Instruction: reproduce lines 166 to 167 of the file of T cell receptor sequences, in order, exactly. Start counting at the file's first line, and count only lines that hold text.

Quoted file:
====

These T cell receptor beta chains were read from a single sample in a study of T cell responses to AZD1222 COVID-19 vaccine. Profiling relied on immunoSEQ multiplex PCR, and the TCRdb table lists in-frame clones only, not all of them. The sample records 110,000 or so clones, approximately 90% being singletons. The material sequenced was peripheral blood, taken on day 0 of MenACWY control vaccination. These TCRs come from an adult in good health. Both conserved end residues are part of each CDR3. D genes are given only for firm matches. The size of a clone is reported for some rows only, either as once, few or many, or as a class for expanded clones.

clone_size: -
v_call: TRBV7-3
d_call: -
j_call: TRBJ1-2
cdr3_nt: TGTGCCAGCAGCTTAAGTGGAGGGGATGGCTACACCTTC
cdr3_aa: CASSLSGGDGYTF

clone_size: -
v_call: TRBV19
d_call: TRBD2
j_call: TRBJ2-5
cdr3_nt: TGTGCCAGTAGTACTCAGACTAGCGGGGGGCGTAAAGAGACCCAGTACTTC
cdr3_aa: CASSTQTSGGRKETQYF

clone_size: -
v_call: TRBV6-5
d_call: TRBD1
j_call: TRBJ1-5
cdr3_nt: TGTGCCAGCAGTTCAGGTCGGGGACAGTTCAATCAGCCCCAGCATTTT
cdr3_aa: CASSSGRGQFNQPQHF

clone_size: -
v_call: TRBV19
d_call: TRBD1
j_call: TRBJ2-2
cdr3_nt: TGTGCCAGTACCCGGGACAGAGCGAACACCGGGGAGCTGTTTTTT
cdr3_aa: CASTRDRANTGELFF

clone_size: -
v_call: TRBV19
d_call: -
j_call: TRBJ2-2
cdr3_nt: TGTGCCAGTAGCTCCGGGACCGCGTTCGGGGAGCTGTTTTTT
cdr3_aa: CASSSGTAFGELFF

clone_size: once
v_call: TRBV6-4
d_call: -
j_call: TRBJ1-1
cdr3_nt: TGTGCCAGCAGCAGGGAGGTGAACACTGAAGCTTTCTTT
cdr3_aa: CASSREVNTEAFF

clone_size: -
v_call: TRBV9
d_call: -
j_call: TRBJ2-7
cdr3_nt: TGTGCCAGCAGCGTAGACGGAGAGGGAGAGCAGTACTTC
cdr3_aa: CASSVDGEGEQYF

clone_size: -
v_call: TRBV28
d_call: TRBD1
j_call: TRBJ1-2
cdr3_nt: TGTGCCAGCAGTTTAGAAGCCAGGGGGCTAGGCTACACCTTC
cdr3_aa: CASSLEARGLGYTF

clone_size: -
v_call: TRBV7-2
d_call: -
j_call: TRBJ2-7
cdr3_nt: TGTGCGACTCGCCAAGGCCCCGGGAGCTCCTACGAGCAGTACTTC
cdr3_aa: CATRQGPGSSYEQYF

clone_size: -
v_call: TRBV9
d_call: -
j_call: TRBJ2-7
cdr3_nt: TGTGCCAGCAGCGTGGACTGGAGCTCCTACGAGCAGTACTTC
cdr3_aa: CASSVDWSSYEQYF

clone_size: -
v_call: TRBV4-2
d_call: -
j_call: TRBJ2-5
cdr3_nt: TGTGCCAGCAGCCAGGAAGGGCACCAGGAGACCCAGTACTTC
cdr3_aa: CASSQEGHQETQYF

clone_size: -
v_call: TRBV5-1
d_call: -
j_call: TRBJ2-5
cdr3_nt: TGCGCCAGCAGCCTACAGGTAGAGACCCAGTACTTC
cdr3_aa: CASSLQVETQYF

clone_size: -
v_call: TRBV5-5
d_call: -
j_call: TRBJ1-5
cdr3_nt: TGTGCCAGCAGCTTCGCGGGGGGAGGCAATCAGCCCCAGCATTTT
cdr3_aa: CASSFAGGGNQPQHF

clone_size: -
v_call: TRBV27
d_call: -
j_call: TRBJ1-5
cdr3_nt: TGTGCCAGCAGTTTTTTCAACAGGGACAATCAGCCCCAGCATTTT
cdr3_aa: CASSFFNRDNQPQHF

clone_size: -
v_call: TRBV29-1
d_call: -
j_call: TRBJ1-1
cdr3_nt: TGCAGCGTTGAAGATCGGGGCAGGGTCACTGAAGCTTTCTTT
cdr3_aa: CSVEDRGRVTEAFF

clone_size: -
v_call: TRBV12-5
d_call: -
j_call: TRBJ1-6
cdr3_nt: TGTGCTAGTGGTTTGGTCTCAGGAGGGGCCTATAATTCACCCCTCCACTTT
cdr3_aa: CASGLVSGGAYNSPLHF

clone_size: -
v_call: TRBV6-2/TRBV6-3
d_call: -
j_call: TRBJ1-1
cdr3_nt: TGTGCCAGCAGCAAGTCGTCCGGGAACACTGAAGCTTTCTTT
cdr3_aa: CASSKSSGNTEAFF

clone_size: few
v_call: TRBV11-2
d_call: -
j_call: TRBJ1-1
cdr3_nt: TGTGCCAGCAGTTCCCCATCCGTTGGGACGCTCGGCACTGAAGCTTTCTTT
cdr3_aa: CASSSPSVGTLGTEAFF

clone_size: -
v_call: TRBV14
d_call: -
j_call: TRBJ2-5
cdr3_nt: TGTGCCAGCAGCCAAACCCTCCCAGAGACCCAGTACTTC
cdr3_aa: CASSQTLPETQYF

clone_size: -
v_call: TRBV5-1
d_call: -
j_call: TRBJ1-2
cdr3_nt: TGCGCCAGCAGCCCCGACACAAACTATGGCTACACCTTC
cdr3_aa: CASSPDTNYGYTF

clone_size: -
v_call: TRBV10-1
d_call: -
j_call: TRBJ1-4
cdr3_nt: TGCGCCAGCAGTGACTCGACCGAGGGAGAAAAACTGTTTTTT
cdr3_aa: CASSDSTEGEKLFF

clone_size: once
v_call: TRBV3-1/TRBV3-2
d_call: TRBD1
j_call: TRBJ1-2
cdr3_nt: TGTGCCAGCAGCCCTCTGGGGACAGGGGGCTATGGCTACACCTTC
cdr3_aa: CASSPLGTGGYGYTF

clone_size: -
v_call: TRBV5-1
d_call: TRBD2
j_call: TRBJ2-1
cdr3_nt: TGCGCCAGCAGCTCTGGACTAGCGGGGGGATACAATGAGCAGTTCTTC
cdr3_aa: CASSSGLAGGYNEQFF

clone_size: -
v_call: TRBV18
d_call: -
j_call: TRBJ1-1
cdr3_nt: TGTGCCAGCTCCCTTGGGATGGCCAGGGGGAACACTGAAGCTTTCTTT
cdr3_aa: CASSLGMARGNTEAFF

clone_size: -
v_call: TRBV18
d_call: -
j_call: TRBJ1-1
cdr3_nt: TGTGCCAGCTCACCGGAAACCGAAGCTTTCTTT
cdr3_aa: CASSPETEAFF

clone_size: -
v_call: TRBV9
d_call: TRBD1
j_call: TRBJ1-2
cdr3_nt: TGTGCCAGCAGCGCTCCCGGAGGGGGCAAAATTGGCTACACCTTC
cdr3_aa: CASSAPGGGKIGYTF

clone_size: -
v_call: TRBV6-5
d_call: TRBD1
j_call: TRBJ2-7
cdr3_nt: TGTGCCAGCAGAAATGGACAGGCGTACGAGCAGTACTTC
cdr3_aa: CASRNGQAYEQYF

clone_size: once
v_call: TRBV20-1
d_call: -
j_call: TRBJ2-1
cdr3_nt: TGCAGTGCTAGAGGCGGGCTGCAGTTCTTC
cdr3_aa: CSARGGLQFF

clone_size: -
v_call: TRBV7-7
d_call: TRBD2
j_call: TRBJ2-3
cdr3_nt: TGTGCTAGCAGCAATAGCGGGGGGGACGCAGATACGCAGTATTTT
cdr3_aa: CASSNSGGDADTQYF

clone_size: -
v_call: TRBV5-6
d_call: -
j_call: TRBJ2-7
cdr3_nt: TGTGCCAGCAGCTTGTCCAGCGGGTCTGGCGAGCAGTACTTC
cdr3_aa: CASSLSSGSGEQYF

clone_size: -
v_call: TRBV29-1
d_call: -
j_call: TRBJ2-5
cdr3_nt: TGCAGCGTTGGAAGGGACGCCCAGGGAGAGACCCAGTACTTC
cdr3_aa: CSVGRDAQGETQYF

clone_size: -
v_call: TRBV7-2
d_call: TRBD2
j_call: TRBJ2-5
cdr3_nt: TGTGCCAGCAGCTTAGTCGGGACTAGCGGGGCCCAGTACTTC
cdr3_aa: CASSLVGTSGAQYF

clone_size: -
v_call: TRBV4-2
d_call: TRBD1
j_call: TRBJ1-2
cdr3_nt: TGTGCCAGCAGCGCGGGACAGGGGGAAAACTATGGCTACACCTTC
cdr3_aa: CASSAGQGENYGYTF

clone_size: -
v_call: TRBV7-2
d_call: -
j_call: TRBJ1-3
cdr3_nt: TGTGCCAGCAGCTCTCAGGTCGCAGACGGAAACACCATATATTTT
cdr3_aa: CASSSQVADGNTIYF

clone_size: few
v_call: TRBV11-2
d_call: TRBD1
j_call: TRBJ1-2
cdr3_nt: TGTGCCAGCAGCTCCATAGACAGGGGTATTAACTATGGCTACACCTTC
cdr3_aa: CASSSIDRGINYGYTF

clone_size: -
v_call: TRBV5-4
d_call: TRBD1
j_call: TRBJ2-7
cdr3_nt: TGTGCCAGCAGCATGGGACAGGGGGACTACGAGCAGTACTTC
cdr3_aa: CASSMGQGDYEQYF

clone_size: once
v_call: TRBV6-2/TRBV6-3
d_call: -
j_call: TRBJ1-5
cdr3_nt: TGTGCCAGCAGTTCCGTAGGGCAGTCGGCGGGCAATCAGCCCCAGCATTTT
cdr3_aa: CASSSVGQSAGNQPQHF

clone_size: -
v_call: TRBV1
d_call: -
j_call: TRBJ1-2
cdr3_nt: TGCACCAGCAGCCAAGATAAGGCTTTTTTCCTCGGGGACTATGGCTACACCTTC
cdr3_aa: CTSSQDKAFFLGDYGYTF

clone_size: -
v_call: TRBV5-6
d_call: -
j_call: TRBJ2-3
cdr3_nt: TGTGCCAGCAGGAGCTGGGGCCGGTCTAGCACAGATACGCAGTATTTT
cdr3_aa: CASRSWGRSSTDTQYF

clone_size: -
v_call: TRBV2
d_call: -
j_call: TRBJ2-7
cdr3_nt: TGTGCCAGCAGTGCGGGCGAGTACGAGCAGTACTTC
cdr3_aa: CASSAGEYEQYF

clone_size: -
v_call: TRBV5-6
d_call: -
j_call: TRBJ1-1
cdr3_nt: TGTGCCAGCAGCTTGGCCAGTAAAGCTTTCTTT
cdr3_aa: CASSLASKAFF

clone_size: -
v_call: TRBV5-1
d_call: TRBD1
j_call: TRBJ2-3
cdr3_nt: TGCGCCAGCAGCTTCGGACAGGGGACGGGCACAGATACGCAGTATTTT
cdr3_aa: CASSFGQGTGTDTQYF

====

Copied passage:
d_call: -
j_call: TRBJ2-1